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Olmedo, I, Nielsen, PV & Adana, MRD 2012, Validation of a Human Exhalation Flow Simulation in a Room with Vertical Ventilation. in Ventilation 2012: The 10th International Conference on Industrial Ventilation, Paris, 17 – 19 September 2012. Institut National de Recherche et de Sécurité, Paris, Paris, France, 17/09/2012.

Validation of a Human Exhalation Flow Simulation in a Room with Vertical Ventilation. / Olmedo, Inés; Nielsen, Peter V.; Adana, M. Ruiz de.

Ventilation 2012: The 10th International Conference on Industrial Ventilation, Paris, 17 – 19 September 2012. Paris : Institut National de Recherche et de Sécurité, 2012.

Research output: Contribution to book/anthology/report/conference proceedingArticle in proceedingResearchpeer-review

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AU - Nielsen, Peter V.

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N2 - We protect ourselves from airborne cross-infection in our indoor environment by supplying fresh air to the room by natural or mechanical ventilation. The air is distributed in the room according to different principles as e.g. mixing ventilation, downward ventilation, displacement ventilation, etc. A large amount of air is supplied to the room to ensure dilution of airborne infection.The paper discusses both the macroenvironment and the microenvironment. The macroenvironment is the conditions created by the air distribution system, and the microenvironment is the conditions created by the local flow around persons in combination with the surrounding conditions.Analyses of the flow in the room (macroenvironment) show a number of parameters that play an important role in minimising of airborne cross-infection. The air flow rate to the room must be high, and the air distribution pattern can be designed to have high ventilation effectiveness. Furthermore, personalized ventilation may reduce the risk of cross-infection. Personalized ventilation can be used especially in hospital wards, aircraft cabins and, in general, where people are located at defined positions.Analyses of the flow in the microenvironment show that a number of variables are important, as e.g. distance between people, people’s posture, surrounding temperature gradients and surrounding temperature, activity level, etc.Experiments with tracer gas simulating droplet nuclei and experiments with large particles, simulating droplets are used for the study of airborne cross-infection risk and for the study of dropletborne transmission of a disease. CFD predictions are used to support these experiments.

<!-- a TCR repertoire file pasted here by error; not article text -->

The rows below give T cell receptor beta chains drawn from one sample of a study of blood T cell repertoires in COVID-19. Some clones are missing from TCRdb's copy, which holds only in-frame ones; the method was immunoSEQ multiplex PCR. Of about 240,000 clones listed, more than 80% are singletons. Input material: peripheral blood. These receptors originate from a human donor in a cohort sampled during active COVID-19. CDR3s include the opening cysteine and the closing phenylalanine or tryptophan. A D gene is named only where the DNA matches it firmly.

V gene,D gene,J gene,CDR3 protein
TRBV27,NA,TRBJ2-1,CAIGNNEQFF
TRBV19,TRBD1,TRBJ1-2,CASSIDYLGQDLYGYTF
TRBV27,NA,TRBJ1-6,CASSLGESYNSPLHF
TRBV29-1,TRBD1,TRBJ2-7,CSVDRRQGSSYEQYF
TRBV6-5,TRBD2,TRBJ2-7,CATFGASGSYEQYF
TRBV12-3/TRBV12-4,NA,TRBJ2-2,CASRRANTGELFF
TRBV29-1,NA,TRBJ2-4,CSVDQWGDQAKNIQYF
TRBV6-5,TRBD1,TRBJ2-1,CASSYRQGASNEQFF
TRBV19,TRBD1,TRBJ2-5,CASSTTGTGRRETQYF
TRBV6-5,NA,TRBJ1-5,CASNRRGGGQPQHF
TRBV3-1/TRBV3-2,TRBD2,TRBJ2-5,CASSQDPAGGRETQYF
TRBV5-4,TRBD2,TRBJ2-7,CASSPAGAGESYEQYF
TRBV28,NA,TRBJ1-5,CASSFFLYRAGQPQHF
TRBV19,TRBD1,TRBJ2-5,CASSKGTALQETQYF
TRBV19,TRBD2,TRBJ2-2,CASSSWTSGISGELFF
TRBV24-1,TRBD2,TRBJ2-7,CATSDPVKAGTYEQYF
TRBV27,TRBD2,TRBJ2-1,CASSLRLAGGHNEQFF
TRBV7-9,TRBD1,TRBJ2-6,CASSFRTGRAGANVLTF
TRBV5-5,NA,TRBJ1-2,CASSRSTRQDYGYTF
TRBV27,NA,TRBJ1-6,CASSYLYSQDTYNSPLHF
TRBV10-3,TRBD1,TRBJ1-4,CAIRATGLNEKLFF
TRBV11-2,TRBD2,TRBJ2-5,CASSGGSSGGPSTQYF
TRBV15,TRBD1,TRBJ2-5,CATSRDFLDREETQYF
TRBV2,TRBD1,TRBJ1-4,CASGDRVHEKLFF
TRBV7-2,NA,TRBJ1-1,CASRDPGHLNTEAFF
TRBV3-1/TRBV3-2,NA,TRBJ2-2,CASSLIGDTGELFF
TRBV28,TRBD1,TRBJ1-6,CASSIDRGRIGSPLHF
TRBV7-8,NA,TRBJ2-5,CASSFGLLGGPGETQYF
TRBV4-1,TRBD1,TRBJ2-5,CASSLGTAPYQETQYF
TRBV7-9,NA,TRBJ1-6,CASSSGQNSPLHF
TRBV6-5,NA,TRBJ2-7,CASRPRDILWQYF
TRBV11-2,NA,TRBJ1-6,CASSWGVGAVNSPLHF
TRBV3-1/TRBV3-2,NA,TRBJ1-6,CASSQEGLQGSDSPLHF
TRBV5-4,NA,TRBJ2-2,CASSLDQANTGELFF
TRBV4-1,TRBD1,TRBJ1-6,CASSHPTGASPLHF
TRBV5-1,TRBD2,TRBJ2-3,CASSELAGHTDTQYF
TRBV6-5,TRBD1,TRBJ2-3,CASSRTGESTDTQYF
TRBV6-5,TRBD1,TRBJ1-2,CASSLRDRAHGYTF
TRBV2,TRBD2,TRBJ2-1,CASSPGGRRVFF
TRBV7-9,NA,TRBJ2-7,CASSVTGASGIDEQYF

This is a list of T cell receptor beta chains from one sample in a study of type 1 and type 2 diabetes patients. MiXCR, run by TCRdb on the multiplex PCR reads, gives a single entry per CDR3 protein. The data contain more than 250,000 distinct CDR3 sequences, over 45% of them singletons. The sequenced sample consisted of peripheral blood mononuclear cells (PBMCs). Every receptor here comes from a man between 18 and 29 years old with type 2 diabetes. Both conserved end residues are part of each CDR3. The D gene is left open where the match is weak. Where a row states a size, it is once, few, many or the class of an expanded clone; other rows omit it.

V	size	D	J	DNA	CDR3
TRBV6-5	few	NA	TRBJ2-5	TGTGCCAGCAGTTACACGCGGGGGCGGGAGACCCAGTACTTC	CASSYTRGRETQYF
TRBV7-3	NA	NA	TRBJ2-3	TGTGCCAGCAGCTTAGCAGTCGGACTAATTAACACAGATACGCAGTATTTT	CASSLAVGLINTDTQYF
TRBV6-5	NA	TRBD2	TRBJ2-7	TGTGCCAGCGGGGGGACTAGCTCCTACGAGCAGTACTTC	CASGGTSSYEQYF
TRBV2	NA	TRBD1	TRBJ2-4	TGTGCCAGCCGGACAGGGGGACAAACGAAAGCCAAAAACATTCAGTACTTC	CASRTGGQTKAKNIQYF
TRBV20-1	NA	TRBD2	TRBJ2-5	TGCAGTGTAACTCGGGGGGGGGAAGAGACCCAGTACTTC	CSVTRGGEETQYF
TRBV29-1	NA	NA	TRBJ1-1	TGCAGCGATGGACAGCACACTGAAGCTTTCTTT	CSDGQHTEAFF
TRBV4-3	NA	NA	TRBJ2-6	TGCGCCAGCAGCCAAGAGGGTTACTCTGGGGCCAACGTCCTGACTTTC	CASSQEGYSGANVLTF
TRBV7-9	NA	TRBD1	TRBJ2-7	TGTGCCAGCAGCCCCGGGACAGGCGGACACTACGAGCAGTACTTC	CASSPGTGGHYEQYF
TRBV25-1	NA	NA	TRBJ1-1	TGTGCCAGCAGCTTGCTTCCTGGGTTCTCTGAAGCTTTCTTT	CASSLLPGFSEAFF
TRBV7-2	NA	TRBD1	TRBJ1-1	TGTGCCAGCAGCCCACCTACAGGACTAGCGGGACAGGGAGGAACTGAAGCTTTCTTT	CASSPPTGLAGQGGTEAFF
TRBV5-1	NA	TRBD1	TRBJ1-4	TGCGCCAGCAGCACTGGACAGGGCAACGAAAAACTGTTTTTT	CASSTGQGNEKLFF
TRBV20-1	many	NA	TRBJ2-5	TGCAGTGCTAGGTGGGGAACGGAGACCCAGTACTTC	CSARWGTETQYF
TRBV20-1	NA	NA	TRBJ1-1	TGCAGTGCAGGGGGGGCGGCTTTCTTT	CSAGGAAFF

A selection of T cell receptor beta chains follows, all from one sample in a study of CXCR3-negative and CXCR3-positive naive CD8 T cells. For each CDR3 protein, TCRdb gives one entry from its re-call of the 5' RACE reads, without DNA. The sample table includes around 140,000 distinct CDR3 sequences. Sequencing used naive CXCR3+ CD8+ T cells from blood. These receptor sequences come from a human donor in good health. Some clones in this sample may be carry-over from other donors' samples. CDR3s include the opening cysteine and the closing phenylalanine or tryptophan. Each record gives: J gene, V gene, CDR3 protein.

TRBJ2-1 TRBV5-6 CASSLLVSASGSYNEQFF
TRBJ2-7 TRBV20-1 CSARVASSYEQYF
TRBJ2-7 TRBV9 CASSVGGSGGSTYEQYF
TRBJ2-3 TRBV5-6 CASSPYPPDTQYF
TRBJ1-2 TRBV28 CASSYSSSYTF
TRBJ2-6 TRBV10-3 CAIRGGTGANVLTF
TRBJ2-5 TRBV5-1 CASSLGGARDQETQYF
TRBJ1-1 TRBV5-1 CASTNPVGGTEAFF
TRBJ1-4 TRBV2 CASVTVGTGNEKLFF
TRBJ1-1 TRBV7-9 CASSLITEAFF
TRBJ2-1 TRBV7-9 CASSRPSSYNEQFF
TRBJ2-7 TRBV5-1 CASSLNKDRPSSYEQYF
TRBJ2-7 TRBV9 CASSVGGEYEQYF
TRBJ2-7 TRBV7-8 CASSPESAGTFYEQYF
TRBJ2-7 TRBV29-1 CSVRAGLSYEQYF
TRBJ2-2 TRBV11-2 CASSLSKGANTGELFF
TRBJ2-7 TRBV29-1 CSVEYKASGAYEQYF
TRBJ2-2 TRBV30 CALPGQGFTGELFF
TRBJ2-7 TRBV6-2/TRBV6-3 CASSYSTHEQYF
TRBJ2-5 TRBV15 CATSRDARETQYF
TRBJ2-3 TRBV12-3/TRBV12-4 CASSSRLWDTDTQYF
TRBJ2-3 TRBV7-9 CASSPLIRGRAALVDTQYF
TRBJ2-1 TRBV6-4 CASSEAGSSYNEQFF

AB - We protect ourselves from airborne cross-infection in our indoor environment by supplying fresh air to the room by natural or mechanical ventilation. The air is distributed in the room according to different principles as e.g. mixing ventilation, downward ventilation, displacement ventilation, etc. A large amount of air is supplied to the room to ensure dilution of airborne infection.The paper discusses both the macroenvironment and the microenvironment. The macroenvironment is the conditions created by the air distribution system, and the microenvironment is the conditions created by the local flow around persons in combination with the surrounding conditions.Analyses of the flow in the room (macroenvironment) show a number of parameters that play an important role in minimising of airborne cross-infection. The air flow rate to the room must be high, and the air distribution pattern can be designed to have high ventilation effectiveness. Furthermore, personalized ventilation may reduce the risk of cross-infection. Personalized ventilation can be used especially in hospital wards, aircraft cabins and, in general, where people are located at defined positions.Analyses of the flow in the microenvironment show that a number of variables are important, as e.g. distance between people, people’s posture, surrounding temperature gradients and surrounding temperature, activity level, etc.Experiments with tracer gas simulating droplet nuclei and experiments with large particles, simulating droplets are used for the study of airborne cross-infection risk and for the study of dropletborne transmission of a disease. CFD predictions are used to support these experiments.

KW - Human Exhalation Flow

KW - Vertical Ventilation

KW - Exhaled Contaminants

KW - Human Exhalation Flow

KW - Vertical Ventilation

KW - Exhaled Contaminants

M3 - Article in proceeding

BT - Ventilation 2012

PB - Institut National de Recherche et de Sécurité

CY - Paris

ER -

Olmedo I, Nielsen PV, Adana MRD. Validation of a Human Exhalation Flow Simulation in a Room with Vertical Ventilation. In Ventilation 2012: The 10th International Conference on Industrial Ventilation, Paris, 17 – 19 September 2012. Paris: Institut National de Recherche et de Sécurité. 2012